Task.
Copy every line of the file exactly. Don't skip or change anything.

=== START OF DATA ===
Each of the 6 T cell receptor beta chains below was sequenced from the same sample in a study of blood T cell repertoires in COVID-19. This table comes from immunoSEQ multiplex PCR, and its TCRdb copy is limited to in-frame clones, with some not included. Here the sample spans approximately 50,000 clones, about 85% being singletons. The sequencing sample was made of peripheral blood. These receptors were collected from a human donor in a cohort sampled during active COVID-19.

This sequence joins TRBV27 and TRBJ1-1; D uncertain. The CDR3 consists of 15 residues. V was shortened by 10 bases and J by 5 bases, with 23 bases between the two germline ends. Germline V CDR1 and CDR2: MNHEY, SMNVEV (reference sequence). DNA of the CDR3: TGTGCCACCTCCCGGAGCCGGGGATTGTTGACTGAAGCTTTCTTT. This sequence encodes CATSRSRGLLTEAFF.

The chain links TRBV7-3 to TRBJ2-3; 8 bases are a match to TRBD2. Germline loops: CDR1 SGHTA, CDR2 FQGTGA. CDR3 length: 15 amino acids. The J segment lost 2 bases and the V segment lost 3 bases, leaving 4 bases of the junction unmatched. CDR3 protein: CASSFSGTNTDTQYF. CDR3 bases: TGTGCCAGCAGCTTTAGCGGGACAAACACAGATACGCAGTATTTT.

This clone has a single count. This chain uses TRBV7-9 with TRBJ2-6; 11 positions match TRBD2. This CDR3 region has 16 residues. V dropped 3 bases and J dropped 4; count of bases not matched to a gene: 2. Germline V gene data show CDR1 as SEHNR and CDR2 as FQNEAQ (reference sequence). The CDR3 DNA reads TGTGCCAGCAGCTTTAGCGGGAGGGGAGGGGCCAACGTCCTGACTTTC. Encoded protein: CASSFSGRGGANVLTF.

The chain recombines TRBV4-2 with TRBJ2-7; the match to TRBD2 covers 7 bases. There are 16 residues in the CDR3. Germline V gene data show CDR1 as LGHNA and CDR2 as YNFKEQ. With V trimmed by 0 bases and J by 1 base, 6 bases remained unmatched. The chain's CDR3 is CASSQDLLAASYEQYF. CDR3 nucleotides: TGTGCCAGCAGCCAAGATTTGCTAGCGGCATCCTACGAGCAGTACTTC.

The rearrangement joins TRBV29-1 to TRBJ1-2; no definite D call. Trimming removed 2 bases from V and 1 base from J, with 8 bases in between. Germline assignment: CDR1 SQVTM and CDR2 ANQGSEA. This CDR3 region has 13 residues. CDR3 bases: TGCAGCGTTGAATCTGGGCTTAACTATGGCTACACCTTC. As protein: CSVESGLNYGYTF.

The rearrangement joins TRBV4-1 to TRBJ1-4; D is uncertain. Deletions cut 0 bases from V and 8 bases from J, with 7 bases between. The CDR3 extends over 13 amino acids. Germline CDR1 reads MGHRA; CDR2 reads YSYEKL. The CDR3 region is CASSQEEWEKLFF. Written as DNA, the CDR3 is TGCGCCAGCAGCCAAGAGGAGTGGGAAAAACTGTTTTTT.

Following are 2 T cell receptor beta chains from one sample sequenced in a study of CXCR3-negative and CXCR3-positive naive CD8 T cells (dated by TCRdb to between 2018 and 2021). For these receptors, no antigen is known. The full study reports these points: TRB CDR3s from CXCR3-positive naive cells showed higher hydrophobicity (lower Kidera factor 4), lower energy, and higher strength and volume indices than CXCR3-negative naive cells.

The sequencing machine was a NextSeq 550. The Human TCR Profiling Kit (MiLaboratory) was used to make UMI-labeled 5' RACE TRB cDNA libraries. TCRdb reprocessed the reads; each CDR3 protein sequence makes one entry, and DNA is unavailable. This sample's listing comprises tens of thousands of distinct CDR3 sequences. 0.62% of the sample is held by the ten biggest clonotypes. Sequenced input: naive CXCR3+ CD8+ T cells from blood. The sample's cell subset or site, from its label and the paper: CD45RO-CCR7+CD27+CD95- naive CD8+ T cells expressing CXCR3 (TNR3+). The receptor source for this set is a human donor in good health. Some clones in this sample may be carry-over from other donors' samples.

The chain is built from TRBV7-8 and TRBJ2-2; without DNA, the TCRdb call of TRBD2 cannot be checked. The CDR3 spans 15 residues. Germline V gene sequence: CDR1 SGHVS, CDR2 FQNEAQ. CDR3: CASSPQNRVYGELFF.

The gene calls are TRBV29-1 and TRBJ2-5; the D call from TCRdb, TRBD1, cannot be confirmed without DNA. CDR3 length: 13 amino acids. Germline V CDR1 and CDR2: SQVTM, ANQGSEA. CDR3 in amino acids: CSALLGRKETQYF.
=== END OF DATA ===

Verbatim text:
Each of the 6 T cell receptor beta chains below was sequenced from the same sample in a study of blood T cell repertoires in COVID-19. This table comes from immunoSEQ multiplex PCR, and its TCRdb copy is limited to in-frame clones, with some not included. Here the sample spans approximately 50,000 clones, about 85% being singletons. The sequencing sample was made of peripheral blood. These receptors were collected from a human donor in a cohort sampled during active COVID-19.

This sequence joins TRBV27 and TRBJ1-1; D uncertain. The CDR3 consists of 15 residues. V was shortened by 10 bases and J by 5 bases, with 23 bases between the two germline ends. Germline V CDR1 and CDR2: MNHEY, SMNVEV (reference sequence). DNA of the CDR3: TGTGCCACCTCCCGGAGCCGGGGATTGTTGACTGAAGCTTTCTTT. This sequence encodes CATSRSRGLLTEAFF.

The chain links TRBV7-3 to TRBJ2-3; 8 bases are a match to TRBD2. Germline loops: CDR1 SGHTA, CDR2 FQGTGA. CDR3 length: 15 amino acids. The J segment lost 2 bases and the V segment lost 3 bases, leaving 4 bases of the junction unmatched. CDR3 protein: CASSFSGTNTDTQYF. CDR3 bases: TGTGCCAGCAGCTTTAGCGGGACAAACACAGATACGCAGTATTTT.

This clone has a single count. This chain uses TRBV7-9 with TRBJ2-6; 11 positions match TRBD2. This CDR3 region has 16 residues. V dropped 3 bases and J dropped 4; count of bases not matched to a gene: 2. Germline V gene data show CDR1 as SEHNR and CDR2 as FQNEAQ (reference sequence). The CDR3 DNA reads TGTGCCAGCAGCTTTAGCGGGAGGGGAGGGGCCAACGTCCTGACTTTC. Encoded protein: CASSFSGRGGANVLTF.

The chain recombines TRBV4-2 with TRBJ2-7; the match to TRBD2 covers 7 bases. There are 16 residues in the CDR3. Germline V gene data show CDR1 as LGHNA and CDR2 as YNFKEQ. With V trimmed by 0 bases and J by 1 base, 6 bases remained unmatched. The chain's CDR3 is CASSQDLLAASYEQYF. CDR3 nucleotides: TGTGCCAGCAGCCAAGATTTGCTAGCGGCATCCTACGAGCAGTACTTC.

The rearrangement joins TRBV29-1 to TRBJ1-2; no definite D call. Trimming removed 2 bases from V and 1 base from J, with 8 bases in between. Germline assignment: CDR1 SQVTM and CDR2 ANQGSEA. This CDR3 region has 13 residues. CDR3 bases: TGCAGCGTTGAATCTGGGCTTAACTATGGCTACACCTTC. As protein: CSVESGLNYGYTF.

The rearrangement joins TRBV4-1 to TRBJ1-4; D is uncertain. Deletions cut 0 bases from V and 8 bases from J, with 7 bases between. The CDR3 extends over 13 amino acids. Germline CDR1 reads MGHRA; CDR2 reads YSYEKL. The CDR3 region is CASSQEEWEKLFF. Written as DNA, the CDR3 is TGCGCCAGCAGCCAAGAGGAGTGGGAAAAACTGTTTTTT.

Following are 2 T cell receptor beta chains from one sample sequenced in a study of CXCR3-negative and CXCR3-positive naive CD8 T cells (dated by TCRdb to between 2018 and 2021). For these receptors, no antigen is known. The full study reports these points: TRB CDR3s from CXCR3-positive naive cells showed higher hydrophobicity (lower Kidera factor 4), lower energy, and higher strength and volume indices than CXCR3-negative naive cells.

The sequencing machine was a NextSeq 550. The Human TCR Profiling Kit (MiLaboratory) was used to make UMI-labeled 5' RACE TRB cDNA libraries. TCRdb reprocessed the reads; each CDR3 protein sequence makes one entry, and DNA is unavailable. This sample's listing comprises tens of thousands of distinct CDR3 sequences. 0.62% of the sample is held by the ten biggest clonotypes. Sequenced input: naive CXCR3+ CD8+ T cells from blood. The sample's cell subset or site, from its label and the paper: CD45RO-CCR7+CD27+CD95- naive CD8+ T cells expressing CXCR3 (TNR3+). The receptor source for this set is a human donor in good health. Some clones in this sample may be carry-over from other donors' samples.

The chain is built from TRBV7-8 and TRBJ2-2; without DNA, the TCRdb call of TRBD2 cannot be checked. The CDR3 spans 15 residues. Germline V gene sequence: CDR1 SGHVS, CDR2 FQNEAQ. CDR3: CASSPQNRVYGELFF.

The gene calls are TRBV29-1 and TRBJ2-5; the D call from TCRdb, TRBD1, cannot be confirmed without DNA. CDR3 length: 13 amino acids. Germline V CDR1 and CDR2: SQVTM, ANQGSEA. CDR3 in amino acids: CSALLGRKETQYF.